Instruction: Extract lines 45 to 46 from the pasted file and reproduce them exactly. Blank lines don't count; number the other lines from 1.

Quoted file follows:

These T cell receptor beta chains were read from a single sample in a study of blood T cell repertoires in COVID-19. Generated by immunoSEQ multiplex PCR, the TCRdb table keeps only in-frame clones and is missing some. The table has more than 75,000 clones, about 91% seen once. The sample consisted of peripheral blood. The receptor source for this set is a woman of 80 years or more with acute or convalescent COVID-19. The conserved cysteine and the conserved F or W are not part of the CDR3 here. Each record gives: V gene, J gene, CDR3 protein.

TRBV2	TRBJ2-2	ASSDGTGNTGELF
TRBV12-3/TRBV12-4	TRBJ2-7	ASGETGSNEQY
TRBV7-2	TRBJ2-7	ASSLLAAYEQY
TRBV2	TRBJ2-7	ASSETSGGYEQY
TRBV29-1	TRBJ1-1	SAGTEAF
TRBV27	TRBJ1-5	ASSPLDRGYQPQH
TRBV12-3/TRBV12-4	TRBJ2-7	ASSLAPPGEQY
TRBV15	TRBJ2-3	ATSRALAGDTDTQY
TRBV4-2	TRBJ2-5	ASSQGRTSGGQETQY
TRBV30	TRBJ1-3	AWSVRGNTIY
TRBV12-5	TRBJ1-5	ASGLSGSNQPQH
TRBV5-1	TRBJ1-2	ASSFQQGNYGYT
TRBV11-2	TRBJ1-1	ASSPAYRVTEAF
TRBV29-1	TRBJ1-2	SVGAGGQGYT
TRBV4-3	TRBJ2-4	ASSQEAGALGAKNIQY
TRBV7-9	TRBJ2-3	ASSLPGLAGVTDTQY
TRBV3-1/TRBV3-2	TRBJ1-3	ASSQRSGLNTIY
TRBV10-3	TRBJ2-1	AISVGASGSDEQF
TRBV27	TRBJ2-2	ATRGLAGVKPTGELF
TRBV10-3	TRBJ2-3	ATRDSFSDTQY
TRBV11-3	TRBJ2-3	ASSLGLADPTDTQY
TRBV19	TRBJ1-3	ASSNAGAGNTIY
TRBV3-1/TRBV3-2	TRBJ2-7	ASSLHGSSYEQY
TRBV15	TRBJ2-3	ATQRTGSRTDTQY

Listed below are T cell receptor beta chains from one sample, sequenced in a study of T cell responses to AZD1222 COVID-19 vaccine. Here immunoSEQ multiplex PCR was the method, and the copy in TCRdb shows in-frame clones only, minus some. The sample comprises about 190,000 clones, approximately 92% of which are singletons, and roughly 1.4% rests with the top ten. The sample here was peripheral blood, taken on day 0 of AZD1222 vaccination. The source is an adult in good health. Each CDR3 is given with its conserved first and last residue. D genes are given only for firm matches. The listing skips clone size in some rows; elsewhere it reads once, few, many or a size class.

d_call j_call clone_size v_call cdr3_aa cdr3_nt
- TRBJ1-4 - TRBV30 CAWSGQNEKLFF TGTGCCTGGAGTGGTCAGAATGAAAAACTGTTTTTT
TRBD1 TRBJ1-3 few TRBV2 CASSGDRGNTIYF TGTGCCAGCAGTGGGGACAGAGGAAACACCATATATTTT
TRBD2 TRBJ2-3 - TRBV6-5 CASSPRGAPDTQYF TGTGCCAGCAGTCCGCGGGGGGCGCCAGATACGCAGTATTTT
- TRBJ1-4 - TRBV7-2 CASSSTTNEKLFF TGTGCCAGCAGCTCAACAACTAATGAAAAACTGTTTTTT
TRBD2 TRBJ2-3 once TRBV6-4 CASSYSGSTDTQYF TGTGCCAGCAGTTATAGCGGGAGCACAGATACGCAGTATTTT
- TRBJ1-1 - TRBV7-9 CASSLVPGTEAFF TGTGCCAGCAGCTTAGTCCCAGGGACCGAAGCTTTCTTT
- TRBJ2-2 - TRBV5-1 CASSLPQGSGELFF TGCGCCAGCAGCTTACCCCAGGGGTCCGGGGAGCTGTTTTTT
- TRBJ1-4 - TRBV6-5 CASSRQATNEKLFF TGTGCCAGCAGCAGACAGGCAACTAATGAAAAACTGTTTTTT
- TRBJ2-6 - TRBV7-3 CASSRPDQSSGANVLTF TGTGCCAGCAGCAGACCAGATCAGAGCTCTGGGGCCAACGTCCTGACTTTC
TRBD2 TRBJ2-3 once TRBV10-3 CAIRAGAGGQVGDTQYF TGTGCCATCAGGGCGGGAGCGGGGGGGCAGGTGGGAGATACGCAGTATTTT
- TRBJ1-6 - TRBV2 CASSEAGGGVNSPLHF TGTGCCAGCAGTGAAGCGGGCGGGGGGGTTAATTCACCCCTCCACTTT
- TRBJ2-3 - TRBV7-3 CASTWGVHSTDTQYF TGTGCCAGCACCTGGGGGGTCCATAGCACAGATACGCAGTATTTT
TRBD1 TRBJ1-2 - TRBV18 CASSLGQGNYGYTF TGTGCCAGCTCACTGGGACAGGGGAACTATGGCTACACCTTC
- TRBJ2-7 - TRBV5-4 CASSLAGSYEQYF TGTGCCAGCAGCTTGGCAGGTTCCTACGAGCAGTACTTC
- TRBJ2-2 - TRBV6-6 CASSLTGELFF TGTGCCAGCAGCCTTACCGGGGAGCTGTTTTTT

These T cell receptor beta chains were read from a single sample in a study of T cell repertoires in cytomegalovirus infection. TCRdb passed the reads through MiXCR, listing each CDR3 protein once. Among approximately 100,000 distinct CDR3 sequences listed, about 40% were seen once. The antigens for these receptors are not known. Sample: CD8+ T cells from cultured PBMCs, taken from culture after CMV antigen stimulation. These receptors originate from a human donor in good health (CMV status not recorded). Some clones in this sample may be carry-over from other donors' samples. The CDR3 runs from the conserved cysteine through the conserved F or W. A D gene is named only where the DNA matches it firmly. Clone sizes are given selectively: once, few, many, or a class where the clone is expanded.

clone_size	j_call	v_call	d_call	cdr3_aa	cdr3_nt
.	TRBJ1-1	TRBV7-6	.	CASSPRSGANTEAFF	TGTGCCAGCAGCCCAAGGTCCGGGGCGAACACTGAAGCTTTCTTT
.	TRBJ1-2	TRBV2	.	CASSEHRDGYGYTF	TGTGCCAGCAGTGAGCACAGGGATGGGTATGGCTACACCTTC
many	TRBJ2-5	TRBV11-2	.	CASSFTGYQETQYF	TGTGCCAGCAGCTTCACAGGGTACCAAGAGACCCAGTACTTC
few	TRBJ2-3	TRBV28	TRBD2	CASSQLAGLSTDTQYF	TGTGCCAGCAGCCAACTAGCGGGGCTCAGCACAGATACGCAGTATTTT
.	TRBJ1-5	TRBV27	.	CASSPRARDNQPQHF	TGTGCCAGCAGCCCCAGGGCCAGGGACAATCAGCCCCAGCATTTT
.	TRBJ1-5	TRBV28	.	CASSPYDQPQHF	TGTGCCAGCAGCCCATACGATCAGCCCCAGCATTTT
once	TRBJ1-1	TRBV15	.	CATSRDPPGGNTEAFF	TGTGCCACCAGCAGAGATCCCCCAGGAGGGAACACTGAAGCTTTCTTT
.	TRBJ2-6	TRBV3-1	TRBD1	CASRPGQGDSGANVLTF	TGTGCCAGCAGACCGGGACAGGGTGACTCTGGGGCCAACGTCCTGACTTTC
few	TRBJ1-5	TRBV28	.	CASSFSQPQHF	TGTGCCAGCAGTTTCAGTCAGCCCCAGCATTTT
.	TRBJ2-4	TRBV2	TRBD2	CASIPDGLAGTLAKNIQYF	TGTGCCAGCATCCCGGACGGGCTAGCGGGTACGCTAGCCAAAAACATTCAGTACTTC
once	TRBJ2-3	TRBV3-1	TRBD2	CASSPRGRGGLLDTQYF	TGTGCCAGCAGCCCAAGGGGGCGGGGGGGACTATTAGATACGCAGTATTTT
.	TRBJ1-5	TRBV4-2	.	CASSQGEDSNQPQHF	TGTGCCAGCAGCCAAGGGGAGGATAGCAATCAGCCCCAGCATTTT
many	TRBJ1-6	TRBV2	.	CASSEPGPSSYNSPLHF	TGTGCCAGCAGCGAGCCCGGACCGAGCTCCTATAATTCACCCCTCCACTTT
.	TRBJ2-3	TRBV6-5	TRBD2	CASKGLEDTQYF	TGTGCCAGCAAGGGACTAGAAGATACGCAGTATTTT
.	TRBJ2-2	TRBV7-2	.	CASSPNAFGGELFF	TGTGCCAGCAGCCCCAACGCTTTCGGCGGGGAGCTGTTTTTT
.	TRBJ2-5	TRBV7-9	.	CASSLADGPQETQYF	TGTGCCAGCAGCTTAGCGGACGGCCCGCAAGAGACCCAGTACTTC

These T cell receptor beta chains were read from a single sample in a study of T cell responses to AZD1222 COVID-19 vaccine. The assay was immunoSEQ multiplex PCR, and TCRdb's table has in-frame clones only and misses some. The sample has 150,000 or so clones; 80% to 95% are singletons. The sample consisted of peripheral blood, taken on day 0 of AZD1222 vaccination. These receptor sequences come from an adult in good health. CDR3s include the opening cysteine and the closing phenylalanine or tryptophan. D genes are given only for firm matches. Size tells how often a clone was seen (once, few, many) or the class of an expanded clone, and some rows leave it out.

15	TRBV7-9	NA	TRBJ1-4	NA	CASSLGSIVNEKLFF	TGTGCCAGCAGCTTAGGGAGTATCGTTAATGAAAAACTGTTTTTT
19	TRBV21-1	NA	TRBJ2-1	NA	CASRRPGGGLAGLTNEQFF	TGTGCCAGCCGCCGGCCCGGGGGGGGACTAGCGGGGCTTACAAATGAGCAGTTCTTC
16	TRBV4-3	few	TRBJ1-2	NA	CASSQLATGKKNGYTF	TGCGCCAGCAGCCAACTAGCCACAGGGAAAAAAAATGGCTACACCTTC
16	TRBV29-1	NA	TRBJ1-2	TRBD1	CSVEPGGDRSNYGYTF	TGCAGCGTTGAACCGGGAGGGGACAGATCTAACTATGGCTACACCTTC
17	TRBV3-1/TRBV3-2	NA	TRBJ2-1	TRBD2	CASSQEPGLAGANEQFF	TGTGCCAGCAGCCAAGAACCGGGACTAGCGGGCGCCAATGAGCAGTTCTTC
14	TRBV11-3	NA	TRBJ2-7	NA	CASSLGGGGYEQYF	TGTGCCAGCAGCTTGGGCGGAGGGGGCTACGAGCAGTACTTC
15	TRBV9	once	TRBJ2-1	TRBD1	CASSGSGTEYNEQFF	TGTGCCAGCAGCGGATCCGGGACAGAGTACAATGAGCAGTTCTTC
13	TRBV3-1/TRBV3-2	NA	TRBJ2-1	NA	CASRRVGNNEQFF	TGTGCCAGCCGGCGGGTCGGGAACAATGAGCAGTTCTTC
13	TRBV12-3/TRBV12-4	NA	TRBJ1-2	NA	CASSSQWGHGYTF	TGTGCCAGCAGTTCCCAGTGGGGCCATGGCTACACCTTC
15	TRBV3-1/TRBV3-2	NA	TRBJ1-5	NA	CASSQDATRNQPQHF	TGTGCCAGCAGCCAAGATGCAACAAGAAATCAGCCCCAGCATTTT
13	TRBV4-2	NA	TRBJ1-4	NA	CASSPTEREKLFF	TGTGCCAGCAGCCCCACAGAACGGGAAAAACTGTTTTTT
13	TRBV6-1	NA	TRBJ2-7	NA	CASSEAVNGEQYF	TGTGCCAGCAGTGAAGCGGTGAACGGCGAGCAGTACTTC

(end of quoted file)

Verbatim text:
.	TRBJ1-1	TRBV7-6	.	CASSPRSGANTEAFF	TGTGCCAGCAGCCCAAGGTCCGGGGCGAACACTGAAGCTTTCTTT
.	TRBJ1-2	TRBV2	.	CASSEHRDGYGYTF	TGTGCCAGCAGTGAGCACAGGGATGGGTATGGCTACACCTTC